Wait: Hotel Charges Use of Safe Plus Tax — But Not Responsible For Valuables?!?
You might have noticed that the math did not quite add up when you read this article which I wrote pertaining to being charged $1.50 for use of a safe — with limited warranty — in addition to my room rate and tax when I stayed at the Sleep Inn Beaver – Beckley hotel property in West Virginia.
Wait: Hotel Charges Use of Safe Plus Tax — But Not Responsible For Valuables?!??
The initial estimated total for the room when I reserved it was $69.55…
…but when I checked out of the hotel property, the total cost for the room was $71.15.
The difference of $1.60 is due to the sales tax of nine cents which was added to the bill. I suppose it was rounded up to ten cents…
…but when I received the revised folio for my stay, I was refunded a total of $1.59 instead of $1.60 for the fee plus tax.
If the hotel property really needs that penny, they can keep it.
However, what I found as an ironic twist is that I was being charged for the use of a safe “with limited warranty” — whatever that means…
…but look at the bottom left corner of the folio, which states in capital letters “NOT RESPONSIBLE FOR VALUABLES” above where the guest is to sign in agreement.
So Who Cares About $1.60, Anyway?
A guest may see the folio upon checking out and say, “That charge is only $1.60 more. That is nothing. Who cares? I’ll just let it go.”
Let us say that this hotel property has an average occupancy rate of 50 rooms per night. At $1.50 per room per night for the fee of usage of the safe, that totals $75.00 per night of extra income for the hotel property, which becomes $27,375.00 for the year.
That is a sizeable chunk of extra change for the hotel property — even if it is reduced to $10,000.00 per year due to fewer guests or refusal to pay the fee from more than half of the guests.
Meanwhile, the extra share for the government of roughly ten cents per room per night for the fee is as much as $1,642.50 in taxes per year, which is not bad at all.
So wait a minute: I was being charged for the use of a safe “with limited warranty” — whatever that means — which I did not use at all; but the hotel property is not responsible for valuables? Is protecting valuables the sole purpose of a safe? Am I missing something here?!?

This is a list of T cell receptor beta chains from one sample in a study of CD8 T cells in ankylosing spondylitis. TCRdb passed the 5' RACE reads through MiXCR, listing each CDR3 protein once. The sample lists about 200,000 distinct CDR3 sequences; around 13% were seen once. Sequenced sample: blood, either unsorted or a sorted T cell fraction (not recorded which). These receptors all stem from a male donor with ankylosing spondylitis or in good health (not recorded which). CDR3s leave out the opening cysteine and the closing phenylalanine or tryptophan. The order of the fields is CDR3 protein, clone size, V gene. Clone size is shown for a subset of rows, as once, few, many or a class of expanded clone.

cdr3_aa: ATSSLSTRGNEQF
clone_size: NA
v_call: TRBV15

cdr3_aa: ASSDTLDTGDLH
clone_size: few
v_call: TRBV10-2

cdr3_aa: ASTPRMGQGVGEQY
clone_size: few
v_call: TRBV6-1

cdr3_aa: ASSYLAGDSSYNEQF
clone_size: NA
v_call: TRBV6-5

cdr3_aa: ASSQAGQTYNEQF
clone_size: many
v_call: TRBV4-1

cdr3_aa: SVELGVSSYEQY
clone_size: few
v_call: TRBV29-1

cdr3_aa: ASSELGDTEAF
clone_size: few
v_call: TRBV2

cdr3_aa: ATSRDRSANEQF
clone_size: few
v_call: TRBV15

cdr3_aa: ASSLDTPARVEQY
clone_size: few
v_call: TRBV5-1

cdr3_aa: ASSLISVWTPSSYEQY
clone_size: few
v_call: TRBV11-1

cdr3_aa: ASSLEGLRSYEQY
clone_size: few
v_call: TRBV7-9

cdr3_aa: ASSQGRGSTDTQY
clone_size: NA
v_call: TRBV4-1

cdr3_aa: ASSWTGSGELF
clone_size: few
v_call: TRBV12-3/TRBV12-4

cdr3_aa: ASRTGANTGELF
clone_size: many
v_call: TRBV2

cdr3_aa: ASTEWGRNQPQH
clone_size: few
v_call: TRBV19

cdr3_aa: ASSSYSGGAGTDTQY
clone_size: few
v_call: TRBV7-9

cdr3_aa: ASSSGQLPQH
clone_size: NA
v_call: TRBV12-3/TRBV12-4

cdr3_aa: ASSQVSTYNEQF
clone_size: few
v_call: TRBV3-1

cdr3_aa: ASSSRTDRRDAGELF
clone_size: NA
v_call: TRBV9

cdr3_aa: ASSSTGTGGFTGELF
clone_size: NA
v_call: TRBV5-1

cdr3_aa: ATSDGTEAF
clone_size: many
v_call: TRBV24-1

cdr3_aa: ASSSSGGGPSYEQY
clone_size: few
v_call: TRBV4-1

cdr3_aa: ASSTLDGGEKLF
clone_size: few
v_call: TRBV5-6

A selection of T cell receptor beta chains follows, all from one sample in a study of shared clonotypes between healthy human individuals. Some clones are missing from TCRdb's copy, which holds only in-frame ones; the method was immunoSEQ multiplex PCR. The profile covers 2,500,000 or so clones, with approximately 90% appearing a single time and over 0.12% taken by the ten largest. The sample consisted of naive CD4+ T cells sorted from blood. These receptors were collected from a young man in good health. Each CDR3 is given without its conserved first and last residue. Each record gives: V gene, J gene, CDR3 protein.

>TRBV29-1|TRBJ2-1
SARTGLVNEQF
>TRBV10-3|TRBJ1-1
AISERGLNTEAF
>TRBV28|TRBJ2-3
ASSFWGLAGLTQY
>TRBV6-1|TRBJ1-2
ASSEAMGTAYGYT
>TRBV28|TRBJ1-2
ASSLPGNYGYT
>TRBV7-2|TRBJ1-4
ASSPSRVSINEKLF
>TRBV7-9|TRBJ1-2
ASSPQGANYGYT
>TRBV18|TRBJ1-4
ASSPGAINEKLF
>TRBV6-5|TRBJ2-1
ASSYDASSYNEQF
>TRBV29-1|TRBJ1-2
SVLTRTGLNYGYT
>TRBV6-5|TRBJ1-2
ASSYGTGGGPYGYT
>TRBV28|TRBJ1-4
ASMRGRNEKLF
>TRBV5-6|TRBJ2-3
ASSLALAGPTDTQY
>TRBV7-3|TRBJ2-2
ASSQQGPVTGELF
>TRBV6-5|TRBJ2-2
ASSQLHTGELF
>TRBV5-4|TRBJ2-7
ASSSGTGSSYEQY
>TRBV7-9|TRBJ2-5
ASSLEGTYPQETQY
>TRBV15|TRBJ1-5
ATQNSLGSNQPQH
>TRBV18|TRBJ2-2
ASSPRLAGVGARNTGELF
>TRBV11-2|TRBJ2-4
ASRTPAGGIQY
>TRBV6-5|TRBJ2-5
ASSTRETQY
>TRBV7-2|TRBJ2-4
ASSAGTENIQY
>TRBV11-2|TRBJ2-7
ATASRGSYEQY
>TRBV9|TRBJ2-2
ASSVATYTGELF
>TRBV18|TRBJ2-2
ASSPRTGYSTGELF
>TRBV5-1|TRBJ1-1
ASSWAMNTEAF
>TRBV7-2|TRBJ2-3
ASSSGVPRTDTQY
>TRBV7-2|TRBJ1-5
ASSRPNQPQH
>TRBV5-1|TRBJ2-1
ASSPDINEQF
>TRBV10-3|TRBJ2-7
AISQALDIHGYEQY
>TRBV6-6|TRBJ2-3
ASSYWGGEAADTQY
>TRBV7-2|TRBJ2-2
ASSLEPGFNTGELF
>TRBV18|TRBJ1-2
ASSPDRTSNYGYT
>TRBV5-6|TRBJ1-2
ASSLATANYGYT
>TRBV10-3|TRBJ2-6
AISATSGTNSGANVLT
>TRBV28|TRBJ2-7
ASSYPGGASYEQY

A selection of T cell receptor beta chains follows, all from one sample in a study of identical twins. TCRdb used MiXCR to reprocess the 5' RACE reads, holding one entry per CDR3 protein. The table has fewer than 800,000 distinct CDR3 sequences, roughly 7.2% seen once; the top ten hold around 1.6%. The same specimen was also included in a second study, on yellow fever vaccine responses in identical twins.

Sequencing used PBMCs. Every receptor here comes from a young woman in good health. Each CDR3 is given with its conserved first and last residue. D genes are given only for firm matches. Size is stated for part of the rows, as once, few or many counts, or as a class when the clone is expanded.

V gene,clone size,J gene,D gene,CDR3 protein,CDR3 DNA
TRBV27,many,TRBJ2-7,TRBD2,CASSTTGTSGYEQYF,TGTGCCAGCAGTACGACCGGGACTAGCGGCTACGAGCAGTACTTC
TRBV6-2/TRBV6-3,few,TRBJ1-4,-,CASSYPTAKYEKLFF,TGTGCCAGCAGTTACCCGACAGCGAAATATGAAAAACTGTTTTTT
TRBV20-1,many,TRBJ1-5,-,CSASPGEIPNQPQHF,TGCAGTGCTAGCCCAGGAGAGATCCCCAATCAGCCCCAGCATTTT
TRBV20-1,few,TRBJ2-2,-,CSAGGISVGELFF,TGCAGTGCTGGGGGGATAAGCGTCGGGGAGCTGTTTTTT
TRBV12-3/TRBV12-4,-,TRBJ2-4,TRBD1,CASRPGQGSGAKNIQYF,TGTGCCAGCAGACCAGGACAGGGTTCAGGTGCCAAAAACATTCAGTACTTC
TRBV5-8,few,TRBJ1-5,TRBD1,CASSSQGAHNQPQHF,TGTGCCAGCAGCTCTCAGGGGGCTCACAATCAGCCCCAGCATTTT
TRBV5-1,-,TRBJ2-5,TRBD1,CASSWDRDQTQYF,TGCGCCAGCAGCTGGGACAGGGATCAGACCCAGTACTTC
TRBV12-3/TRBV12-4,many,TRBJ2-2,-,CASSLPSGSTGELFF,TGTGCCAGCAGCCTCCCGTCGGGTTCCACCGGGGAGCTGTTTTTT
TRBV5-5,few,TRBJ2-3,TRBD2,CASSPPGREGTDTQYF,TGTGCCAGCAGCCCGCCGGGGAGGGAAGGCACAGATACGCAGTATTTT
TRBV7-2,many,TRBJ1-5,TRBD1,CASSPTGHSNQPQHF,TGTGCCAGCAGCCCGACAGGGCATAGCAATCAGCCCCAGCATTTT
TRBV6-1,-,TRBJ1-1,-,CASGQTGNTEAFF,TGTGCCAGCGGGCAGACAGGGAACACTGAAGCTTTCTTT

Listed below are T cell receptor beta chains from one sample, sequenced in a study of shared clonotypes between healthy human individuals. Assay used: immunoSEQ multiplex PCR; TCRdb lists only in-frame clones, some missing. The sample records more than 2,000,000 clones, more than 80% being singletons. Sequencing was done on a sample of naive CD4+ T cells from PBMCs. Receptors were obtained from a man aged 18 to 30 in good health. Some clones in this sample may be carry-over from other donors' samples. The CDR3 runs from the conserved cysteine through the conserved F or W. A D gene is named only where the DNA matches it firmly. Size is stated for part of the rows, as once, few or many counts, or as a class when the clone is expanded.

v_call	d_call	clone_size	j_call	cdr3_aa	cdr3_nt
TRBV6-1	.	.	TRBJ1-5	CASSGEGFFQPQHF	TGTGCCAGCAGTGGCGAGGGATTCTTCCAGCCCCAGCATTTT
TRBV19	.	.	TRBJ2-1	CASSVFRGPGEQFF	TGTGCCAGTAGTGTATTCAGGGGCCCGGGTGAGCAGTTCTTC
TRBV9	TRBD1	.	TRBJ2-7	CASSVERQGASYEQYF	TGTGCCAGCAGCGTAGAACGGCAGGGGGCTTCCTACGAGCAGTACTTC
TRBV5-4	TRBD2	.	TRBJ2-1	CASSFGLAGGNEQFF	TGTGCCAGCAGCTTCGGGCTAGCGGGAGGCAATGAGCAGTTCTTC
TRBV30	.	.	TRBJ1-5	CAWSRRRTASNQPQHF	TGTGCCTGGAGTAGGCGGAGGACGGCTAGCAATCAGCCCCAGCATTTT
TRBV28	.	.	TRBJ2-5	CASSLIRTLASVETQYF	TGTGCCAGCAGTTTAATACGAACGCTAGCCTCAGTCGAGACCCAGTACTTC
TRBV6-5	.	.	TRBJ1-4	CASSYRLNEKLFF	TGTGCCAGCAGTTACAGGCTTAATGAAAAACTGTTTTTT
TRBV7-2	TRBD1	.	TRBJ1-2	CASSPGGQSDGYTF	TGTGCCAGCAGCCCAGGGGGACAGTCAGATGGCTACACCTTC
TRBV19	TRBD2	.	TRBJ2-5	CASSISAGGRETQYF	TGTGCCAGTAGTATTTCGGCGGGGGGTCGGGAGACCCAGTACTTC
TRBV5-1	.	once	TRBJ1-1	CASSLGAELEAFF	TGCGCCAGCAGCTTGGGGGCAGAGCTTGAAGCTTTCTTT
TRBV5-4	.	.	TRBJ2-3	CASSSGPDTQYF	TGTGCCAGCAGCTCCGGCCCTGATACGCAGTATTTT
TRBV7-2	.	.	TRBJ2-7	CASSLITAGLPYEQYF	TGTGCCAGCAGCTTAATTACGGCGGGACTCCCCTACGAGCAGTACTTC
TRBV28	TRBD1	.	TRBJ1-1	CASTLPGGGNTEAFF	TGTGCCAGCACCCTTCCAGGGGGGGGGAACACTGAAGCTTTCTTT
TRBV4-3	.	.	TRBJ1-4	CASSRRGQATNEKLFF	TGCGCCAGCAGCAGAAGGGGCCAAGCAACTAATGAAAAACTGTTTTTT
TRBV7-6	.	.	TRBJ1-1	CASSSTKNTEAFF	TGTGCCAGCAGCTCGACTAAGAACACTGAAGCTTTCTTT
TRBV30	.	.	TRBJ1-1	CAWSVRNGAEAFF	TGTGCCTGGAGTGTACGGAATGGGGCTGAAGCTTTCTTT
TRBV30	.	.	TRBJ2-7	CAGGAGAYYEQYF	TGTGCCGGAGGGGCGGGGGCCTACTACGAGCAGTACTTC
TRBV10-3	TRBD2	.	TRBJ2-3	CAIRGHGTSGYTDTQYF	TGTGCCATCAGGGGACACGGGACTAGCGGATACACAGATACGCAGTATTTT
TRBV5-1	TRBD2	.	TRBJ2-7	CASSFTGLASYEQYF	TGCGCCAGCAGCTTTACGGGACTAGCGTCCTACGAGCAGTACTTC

Also, keep in mind that a safe in a hotel room is not the most secure place to store your valuables.
To be charged sales tax on top of this deceptive and worthless fee is adding insult to injury. Perhaps one of the reasons why governments are not quick to resolve deceptive fees — such as mandatory resort fees as one of many examples — is because they do not want to lose their piece of the money pie.
When I called via telephone, the agent at the hotel property eventually agreed to remove the charge from the folio — and although I was appreciative that the charge was easily removed, I should not have had to take the time and effort to call the hotel property in the first place to resolve this issue in my favor.
Worse, nowhere in the booking process was there any indication that guests would be charged a fee of $1.50 for use of the safe — whether or not you actually do use it — and my confirmation via e-mail message of my reservation has the total estimated charges at $1.50 less than my final bill; and nowhere in that e-mail message was the possibility that I would be charged that fee.
Even though guests can decline on paying that fee for the safe at any time during the stay, the agent behind the front desk still should have verbally disclosed it during the process of checking in a guest. Despite the option of the guest to be able to remove the charge from the folio, I maintain that sneaking a fee onto a bill is deceptive at best.